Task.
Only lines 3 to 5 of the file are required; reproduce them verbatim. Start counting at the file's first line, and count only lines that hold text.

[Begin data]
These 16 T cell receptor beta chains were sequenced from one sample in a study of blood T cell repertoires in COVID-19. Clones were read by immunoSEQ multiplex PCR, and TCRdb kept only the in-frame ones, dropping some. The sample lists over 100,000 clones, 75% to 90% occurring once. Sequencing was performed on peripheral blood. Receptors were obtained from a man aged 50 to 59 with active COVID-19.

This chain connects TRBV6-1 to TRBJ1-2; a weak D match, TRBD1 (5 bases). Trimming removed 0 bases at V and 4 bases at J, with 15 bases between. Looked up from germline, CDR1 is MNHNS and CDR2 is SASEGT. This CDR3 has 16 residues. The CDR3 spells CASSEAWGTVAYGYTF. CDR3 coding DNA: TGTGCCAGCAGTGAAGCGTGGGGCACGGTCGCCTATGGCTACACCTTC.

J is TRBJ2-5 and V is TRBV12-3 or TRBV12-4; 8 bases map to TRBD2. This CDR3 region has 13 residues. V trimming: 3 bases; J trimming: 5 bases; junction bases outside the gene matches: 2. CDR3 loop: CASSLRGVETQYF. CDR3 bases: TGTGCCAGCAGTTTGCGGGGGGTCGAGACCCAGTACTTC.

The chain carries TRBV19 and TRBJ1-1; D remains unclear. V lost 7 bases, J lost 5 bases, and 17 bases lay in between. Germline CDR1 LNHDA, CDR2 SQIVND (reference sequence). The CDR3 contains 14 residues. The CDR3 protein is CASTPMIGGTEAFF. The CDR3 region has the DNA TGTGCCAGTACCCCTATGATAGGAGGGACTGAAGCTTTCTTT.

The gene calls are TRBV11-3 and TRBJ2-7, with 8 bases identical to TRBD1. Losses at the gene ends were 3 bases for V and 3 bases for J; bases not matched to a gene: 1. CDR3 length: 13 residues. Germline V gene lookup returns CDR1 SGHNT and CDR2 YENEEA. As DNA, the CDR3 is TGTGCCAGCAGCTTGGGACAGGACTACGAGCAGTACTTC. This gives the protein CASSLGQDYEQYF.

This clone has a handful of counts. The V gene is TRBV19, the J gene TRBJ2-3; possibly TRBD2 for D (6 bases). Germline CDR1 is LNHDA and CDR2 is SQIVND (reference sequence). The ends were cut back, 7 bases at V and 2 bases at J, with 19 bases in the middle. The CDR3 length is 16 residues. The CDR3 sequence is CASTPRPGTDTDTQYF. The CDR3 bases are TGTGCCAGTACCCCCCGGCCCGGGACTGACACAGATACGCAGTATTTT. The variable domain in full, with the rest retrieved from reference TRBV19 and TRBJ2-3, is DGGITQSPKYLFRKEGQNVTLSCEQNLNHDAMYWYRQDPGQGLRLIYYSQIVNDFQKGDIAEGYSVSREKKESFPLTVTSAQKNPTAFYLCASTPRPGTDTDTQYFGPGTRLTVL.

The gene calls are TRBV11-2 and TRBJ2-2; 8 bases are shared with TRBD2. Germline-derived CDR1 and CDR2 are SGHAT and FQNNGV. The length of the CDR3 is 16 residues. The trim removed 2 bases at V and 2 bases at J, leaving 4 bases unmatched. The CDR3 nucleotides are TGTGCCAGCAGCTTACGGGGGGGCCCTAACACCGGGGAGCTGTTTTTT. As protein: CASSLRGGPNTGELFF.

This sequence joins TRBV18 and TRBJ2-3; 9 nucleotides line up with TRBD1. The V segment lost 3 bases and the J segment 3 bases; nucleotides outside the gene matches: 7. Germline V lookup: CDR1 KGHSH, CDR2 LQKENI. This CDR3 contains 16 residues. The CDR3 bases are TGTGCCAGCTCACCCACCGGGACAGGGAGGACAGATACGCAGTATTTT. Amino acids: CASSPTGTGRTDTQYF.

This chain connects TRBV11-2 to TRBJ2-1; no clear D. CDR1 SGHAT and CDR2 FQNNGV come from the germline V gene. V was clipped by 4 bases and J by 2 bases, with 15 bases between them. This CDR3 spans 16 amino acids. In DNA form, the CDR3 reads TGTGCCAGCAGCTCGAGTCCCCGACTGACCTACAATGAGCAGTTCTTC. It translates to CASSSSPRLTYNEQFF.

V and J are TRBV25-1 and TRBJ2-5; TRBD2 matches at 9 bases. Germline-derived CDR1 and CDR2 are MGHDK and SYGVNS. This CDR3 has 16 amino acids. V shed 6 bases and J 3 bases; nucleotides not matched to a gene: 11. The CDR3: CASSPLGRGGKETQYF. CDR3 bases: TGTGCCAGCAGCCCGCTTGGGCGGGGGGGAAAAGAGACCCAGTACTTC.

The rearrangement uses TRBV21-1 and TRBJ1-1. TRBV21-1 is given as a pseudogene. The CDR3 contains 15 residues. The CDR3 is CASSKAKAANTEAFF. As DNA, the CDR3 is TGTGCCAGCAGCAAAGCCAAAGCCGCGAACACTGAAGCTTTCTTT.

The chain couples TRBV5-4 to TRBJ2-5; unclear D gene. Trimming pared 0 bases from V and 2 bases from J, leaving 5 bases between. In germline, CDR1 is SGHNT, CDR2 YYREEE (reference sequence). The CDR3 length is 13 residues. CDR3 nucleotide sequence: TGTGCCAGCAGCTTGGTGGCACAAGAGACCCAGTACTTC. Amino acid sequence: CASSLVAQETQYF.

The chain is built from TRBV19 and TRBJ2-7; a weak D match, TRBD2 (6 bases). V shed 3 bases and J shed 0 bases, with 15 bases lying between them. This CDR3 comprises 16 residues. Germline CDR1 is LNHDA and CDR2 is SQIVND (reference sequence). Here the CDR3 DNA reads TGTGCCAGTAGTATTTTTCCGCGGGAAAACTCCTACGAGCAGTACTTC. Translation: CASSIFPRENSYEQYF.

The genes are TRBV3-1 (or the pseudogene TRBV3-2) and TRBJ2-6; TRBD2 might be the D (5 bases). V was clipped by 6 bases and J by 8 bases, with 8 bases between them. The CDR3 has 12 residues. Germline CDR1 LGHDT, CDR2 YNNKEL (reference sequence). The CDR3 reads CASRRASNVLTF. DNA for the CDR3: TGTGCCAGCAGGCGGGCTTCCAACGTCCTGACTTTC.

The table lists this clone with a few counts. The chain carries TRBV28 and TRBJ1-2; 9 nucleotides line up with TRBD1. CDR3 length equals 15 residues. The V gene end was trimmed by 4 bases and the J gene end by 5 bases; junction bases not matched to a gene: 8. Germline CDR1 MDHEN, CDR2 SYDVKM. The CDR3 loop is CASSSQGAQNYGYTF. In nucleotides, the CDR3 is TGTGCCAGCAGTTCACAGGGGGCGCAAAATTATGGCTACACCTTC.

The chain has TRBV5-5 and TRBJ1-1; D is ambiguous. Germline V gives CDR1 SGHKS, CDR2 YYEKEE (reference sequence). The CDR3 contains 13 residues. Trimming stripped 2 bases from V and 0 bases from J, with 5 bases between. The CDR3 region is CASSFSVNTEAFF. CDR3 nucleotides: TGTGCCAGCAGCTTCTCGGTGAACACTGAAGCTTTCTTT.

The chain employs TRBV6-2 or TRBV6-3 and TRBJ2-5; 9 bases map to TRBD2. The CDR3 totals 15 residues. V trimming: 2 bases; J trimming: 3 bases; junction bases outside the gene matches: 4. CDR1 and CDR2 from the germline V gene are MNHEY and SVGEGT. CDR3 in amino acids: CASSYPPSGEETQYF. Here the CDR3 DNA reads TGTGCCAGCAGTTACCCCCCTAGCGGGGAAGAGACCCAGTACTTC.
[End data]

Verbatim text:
J is TRBJ2-5 and V is TRBV12-3 or TRBV12-4; 8 bases map to TRBD2. This CDR3 region has 13 residues. V trimming: 3 bases; J trimming: 5 bases; junction bases outside the gene matches: 2. CDR3 loop: CASSLRGVETQYF. CDR3 bases: TGTGCCAGCAGTTTGCGGGGGGTCGAGACCCAGTACTTC.

The chain carries TRBV19 and TRBJ1-1; D remains unclear. V lost 7 bases, J lost 5 bases, and 17 bases lay in between. Germline CDR1 LNHDA, CDR2 SQIVND (reference sequence). The CDR3 contains 14 residues. The CDR3 protein is CASTPMIGGTEAFF. The CDR3 region has the DNA TGTGCCAGTACCCCTATGATAGGAGGGACTGAAGCTTTCTTT.

The gene calls are TRBV11-3 and TRBJ2-7, with 8 bases identical to TRBD1. Losses at the gene ends were 3 bases for V and 3 bases for J; bases not matched to a gene: 1. CDR3 length: 13 residues. Germline V gene lookup returns CDR1 SGHNT and CDR2 YENEEA. As DNA, the CDR3 is TGTGCCAGCAGCTTGGGACAGGACTACGAGCAGTACTTC. This gives the protein CASSLGQDYEQYF.